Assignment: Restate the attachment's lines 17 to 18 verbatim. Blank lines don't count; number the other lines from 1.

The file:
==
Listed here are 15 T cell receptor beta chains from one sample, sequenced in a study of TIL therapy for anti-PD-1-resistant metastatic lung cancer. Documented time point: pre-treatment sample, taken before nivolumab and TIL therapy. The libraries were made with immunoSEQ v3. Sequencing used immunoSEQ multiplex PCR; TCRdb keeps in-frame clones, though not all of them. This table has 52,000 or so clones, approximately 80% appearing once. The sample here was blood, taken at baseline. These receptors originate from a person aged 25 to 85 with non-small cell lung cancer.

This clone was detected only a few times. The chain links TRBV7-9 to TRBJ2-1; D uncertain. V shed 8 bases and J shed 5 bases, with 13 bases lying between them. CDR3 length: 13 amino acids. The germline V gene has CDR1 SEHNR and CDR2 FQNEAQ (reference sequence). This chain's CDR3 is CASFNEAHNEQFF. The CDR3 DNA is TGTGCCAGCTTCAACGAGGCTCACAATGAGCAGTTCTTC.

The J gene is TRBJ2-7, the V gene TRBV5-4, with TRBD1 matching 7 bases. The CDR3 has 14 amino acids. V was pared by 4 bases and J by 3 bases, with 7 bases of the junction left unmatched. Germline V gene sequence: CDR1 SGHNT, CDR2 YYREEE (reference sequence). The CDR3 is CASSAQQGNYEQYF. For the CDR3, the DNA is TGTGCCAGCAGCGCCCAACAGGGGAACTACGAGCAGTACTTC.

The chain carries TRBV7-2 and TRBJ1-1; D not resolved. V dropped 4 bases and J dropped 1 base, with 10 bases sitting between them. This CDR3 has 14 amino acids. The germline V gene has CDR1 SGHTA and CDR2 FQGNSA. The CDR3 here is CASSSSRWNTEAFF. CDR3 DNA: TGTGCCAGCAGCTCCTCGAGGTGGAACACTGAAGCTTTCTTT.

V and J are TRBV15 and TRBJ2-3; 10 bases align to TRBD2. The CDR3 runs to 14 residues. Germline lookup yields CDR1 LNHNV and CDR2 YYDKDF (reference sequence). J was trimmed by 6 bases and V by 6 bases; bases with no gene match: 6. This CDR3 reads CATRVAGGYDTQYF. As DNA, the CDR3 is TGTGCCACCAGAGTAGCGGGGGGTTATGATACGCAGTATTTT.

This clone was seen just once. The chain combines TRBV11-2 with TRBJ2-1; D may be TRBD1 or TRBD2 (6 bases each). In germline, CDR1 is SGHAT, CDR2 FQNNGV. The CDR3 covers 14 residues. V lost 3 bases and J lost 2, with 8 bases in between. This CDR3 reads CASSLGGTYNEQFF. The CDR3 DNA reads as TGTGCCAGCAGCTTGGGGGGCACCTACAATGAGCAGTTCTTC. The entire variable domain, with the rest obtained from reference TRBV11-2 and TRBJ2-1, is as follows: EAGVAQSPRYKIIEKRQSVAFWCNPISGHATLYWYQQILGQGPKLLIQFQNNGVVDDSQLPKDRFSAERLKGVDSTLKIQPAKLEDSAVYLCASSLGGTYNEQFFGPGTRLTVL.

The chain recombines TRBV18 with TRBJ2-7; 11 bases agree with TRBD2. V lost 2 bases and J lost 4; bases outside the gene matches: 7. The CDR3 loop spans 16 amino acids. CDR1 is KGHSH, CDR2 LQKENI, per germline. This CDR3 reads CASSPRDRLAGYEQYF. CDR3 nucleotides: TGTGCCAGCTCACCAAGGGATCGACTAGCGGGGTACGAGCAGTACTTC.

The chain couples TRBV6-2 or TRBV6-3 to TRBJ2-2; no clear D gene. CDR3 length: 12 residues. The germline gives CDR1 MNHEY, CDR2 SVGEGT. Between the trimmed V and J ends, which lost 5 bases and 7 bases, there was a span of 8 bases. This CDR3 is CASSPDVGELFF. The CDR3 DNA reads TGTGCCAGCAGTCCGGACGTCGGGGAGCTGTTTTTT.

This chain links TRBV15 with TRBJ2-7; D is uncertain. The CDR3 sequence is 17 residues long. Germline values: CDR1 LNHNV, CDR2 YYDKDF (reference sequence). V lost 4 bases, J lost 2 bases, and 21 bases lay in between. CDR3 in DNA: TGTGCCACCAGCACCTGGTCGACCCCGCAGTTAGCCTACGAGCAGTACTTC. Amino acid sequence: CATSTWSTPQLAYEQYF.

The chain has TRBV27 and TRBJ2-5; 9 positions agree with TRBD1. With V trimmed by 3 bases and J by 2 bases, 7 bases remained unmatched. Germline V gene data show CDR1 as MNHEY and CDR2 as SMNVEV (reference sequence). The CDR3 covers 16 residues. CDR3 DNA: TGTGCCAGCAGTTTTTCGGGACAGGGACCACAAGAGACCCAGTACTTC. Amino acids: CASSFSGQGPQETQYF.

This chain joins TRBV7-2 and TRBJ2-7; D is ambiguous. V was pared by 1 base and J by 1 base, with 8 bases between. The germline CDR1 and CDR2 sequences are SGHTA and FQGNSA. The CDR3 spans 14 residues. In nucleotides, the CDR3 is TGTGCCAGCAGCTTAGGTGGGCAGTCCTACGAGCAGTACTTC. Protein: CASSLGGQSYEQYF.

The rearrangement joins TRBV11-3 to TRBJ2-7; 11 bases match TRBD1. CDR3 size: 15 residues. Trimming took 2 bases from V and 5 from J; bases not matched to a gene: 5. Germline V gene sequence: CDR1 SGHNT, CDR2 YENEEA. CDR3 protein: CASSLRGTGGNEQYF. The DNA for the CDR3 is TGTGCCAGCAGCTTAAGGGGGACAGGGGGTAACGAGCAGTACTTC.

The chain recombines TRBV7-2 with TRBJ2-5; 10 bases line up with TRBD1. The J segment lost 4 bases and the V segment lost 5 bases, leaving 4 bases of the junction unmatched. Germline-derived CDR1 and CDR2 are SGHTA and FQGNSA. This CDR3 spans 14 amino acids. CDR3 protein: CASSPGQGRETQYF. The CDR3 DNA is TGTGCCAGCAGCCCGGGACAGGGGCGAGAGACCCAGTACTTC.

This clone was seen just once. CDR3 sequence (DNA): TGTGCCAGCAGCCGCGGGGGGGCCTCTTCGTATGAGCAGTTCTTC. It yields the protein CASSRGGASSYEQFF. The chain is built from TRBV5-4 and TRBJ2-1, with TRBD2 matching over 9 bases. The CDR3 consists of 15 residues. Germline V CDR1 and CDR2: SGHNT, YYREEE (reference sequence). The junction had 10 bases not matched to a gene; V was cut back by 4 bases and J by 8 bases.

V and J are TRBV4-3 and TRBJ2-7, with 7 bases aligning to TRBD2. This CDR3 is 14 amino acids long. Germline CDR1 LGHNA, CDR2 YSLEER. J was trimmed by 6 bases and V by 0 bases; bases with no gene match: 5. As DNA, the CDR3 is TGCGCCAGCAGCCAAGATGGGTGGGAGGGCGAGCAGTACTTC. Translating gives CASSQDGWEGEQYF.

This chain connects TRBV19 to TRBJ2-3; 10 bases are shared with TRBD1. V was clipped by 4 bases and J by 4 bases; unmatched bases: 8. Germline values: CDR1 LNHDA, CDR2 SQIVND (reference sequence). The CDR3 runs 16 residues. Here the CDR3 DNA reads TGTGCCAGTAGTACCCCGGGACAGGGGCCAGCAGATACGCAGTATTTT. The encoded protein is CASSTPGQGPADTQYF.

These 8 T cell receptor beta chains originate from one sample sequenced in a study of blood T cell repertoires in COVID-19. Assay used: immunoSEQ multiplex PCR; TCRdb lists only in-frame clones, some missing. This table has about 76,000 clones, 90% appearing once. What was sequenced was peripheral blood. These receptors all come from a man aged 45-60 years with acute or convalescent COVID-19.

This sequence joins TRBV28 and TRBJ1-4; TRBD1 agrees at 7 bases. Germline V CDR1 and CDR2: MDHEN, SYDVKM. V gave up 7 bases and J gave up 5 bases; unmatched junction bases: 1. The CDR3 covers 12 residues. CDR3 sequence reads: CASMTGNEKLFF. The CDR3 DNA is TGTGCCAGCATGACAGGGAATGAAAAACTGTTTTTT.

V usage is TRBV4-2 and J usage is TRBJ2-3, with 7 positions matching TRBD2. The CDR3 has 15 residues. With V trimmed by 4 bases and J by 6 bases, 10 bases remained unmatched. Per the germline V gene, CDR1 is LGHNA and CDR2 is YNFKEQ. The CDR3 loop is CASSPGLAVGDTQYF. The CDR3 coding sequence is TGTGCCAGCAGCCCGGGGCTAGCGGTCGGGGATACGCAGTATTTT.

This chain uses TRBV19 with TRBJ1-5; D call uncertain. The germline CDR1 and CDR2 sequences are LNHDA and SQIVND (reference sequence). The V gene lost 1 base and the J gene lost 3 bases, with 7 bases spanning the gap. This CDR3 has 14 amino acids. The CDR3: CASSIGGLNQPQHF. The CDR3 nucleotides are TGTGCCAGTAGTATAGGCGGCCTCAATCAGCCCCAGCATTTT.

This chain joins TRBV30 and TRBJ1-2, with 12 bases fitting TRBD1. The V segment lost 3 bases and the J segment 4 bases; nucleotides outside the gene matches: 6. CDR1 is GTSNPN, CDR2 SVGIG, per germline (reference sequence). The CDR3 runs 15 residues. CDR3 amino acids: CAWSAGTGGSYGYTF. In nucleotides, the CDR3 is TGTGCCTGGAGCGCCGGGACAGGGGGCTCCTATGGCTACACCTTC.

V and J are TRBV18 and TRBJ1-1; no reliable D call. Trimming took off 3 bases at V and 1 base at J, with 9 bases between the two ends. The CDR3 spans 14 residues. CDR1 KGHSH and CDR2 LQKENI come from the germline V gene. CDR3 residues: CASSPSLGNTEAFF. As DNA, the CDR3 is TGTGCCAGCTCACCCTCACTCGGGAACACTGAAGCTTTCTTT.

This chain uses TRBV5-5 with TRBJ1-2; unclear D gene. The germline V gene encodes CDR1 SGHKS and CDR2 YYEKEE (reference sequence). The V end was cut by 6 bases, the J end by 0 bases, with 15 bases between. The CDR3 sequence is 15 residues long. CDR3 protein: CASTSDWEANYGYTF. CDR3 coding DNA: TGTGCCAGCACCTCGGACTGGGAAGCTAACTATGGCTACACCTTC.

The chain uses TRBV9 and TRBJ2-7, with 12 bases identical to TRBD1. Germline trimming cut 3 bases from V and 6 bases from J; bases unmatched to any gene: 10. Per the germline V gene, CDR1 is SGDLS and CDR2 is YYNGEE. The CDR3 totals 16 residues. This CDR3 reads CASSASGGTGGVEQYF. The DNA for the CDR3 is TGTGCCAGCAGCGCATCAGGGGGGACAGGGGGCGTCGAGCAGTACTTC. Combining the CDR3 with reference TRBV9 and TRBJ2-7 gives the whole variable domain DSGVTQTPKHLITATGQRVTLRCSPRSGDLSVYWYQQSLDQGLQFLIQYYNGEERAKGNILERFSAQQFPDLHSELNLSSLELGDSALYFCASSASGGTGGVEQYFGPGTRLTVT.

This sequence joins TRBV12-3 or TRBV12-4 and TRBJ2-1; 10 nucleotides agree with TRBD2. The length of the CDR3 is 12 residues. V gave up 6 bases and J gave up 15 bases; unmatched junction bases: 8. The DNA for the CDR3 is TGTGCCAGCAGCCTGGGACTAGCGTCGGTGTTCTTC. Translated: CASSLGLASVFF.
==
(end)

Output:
These 8 T cell receptor beta chains originate from one sample sequenced in a study of blood T cell repertoires in COVID-19. Assay used: immunoSEQ multiplex PCR; TCRdb lists only in-frame clones, some missing. This table has about 76,000 clones, 90% appearing once. What was sequenced was peripheral blood. These receptors all come from a man aged 45-60 years with acute or convalescent COVID-19.

This sequence joins TRBV28 and TRBJ1-4; TRBD1 agrees at 7 bases. Germline V CDR1 and CDR2: MDHEN, SYDVKM. V gave up 7 bases and J gave up 5 bases; unmatched junction bases: 1. The CDR3 covers 12 residues. CDR3 sequence reads: CASMTGNEKLFF. The CDR3 DNA is TGTGCCAGCATGACAGGGAATGAAAAACTGTTTTTT.